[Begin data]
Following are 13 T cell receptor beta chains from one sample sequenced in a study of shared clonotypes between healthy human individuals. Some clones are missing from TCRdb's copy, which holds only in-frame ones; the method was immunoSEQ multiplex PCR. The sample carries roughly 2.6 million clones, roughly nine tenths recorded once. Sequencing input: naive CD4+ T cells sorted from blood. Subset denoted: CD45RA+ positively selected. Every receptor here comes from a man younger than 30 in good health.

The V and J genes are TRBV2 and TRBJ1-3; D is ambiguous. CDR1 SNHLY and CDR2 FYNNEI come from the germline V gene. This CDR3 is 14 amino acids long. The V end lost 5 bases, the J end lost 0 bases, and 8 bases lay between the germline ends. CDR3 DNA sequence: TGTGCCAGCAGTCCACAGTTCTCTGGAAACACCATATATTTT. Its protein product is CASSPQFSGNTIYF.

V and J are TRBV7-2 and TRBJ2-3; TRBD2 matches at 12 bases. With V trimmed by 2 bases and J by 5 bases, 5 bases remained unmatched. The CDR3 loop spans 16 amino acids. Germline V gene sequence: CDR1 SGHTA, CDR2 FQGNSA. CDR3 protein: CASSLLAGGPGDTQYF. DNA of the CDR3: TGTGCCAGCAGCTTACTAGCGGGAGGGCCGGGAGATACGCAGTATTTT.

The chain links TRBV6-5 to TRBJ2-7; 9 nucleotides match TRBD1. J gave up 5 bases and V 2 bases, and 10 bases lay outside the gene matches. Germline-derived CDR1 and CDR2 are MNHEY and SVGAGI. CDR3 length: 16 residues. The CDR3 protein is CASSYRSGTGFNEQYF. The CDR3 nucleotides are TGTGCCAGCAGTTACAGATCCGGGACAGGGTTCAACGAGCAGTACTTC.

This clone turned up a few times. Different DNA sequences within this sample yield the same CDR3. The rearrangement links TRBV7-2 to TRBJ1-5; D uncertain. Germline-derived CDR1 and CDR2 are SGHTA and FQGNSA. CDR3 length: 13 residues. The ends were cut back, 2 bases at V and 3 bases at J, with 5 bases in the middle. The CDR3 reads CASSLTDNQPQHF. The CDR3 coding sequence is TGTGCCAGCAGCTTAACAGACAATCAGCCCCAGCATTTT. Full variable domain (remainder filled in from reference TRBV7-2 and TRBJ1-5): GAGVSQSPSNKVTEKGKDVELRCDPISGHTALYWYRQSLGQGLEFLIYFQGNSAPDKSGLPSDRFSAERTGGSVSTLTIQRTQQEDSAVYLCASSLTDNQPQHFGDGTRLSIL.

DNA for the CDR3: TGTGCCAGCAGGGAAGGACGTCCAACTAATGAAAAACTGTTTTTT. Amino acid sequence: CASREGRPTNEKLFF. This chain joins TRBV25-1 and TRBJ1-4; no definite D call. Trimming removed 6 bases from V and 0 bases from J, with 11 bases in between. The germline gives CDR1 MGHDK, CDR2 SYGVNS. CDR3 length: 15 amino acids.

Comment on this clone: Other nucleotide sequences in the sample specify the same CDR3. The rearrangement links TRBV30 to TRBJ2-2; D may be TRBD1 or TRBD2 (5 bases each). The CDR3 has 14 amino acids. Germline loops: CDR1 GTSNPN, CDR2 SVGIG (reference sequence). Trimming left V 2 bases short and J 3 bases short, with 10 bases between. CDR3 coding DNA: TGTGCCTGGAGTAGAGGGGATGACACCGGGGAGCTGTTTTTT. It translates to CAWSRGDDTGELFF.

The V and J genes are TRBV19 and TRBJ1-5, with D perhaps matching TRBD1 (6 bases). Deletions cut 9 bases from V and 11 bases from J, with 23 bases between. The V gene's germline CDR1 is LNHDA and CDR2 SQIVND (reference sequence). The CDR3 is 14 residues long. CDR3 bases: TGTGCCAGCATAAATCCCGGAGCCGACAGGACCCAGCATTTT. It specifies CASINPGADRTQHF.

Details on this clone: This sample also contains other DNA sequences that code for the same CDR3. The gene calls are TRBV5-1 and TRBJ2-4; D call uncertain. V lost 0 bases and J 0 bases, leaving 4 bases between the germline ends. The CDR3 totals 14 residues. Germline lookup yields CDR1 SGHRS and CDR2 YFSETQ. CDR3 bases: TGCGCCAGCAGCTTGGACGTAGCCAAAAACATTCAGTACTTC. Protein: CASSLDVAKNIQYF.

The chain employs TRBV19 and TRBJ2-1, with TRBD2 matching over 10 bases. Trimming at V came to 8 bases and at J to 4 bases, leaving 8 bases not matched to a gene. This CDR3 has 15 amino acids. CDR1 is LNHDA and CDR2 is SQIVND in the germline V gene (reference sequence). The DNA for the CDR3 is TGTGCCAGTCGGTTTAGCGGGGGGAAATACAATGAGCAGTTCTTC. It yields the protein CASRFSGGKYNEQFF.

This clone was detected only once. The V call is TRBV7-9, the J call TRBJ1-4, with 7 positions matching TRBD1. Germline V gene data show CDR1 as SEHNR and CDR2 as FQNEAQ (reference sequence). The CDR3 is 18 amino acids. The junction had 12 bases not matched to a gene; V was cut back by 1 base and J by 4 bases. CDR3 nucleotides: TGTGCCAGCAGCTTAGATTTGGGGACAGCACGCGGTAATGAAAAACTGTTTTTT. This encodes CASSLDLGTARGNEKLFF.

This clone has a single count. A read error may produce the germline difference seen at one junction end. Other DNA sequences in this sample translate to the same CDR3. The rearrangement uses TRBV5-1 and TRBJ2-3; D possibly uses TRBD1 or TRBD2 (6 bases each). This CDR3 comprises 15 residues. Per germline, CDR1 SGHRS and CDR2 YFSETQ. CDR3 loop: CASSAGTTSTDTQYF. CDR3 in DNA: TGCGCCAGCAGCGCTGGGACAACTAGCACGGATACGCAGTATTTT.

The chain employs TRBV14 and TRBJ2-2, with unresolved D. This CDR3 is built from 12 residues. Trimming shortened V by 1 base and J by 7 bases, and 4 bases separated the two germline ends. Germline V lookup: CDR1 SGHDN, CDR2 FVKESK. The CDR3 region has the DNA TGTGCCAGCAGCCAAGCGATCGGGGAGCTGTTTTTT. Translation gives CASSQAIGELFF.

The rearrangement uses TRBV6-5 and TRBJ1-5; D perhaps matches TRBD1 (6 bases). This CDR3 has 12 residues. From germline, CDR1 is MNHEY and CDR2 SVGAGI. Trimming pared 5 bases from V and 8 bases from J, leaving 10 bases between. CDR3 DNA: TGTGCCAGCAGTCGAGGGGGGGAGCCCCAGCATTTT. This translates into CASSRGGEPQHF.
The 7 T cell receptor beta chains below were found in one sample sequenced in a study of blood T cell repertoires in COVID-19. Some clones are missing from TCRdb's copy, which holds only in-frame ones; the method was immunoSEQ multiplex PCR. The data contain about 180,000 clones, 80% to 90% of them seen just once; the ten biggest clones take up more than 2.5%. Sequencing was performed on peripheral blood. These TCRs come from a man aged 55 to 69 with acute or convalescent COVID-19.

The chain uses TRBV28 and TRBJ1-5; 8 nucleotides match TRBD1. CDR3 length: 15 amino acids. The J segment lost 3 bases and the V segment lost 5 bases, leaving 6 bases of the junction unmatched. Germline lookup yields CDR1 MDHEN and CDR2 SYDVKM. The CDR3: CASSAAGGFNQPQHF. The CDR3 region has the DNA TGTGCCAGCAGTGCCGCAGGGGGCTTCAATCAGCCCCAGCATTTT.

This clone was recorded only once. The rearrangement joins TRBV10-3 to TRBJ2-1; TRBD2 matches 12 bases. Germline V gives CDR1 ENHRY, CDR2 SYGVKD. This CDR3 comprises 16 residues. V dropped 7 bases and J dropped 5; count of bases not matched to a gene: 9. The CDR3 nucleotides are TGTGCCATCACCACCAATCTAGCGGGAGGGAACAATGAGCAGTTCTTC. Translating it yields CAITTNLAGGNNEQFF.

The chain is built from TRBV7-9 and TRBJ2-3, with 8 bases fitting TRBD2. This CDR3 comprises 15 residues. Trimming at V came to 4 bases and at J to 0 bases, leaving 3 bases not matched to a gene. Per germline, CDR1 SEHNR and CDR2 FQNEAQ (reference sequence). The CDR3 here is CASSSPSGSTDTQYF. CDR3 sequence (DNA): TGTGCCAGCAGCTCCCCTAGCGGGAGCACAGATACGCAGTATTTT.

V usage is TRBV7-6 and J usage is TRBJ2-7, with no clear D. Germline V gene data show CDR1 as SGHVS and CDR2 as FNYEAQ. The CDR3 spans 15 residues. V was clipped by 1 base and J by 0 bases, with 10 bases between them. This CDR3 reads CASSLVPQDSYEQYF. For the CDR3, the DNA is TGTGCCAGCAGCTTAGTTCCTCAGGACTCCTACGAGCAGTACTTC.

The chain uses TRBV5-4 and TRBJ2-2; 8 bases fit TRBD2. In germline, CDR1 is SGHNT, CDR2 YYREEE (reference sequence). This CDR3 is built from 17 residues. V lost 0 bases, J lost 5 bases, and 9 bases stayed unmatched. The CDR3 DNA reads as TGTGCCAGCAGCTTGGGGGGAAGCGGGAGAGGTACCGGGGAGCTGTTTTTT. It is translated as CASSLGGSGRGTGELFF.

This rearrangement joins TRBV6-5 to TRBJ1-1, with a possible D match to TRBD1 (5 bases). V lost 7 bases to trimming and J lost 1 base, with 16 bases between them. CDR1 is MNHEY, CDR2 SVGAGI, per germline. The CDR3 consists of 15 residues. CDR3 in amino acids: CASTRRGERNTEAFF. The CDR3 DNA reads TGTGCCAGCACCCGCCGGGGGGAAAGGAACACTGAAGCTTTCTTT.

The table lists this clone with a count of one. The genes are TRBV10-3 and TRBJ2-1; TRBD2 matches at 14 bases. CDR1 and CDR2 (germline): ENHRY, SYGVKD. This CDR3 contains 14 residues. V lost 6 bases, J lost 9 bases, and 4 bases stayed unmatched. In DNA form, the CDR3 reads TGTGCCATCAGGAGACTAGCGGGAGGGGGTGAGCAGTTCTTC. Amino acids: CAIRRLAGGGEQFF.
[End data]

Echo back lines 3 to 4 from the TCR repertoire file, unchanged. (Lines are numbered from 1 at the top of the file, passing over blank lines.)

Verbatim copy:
V and J are TRBV7-2 and TRBJ2-3; TRBD2 matches at 12 bases. With V trimmed by 2 bases and J by 5 bases, 5 bases remained unmatched. The CDR3 loop spans 16 amino acids. Germline V gene sequence: CDR1 SGHTA, CDR2 FQGNSA. CDR3 protein: CASSLLAGGPGDTQYF. DNA of the CDR3: TGTGCCAGCAGCTTACTAGCGGGAGGGCCGGGAGATACGCAGTATTTT.

The chain links TRBV6-5 to TRBJ2-7; 9 nucleotides match TRBD1. J gave up 5 bases and V 2 bases, and 10 bases lay outside the gene matches. Germline-derived CDR1 and CDR2 are MNHEY and SVGAGI. CDR3 length: 16 residues. The CDR3 protein is CASSYRSGTGFNEQYF. The CDR3 nucleotides are TGTGCCAGCAGTTACAGATCCGGGACAGGGTTCAACGAGCAGTACTTC.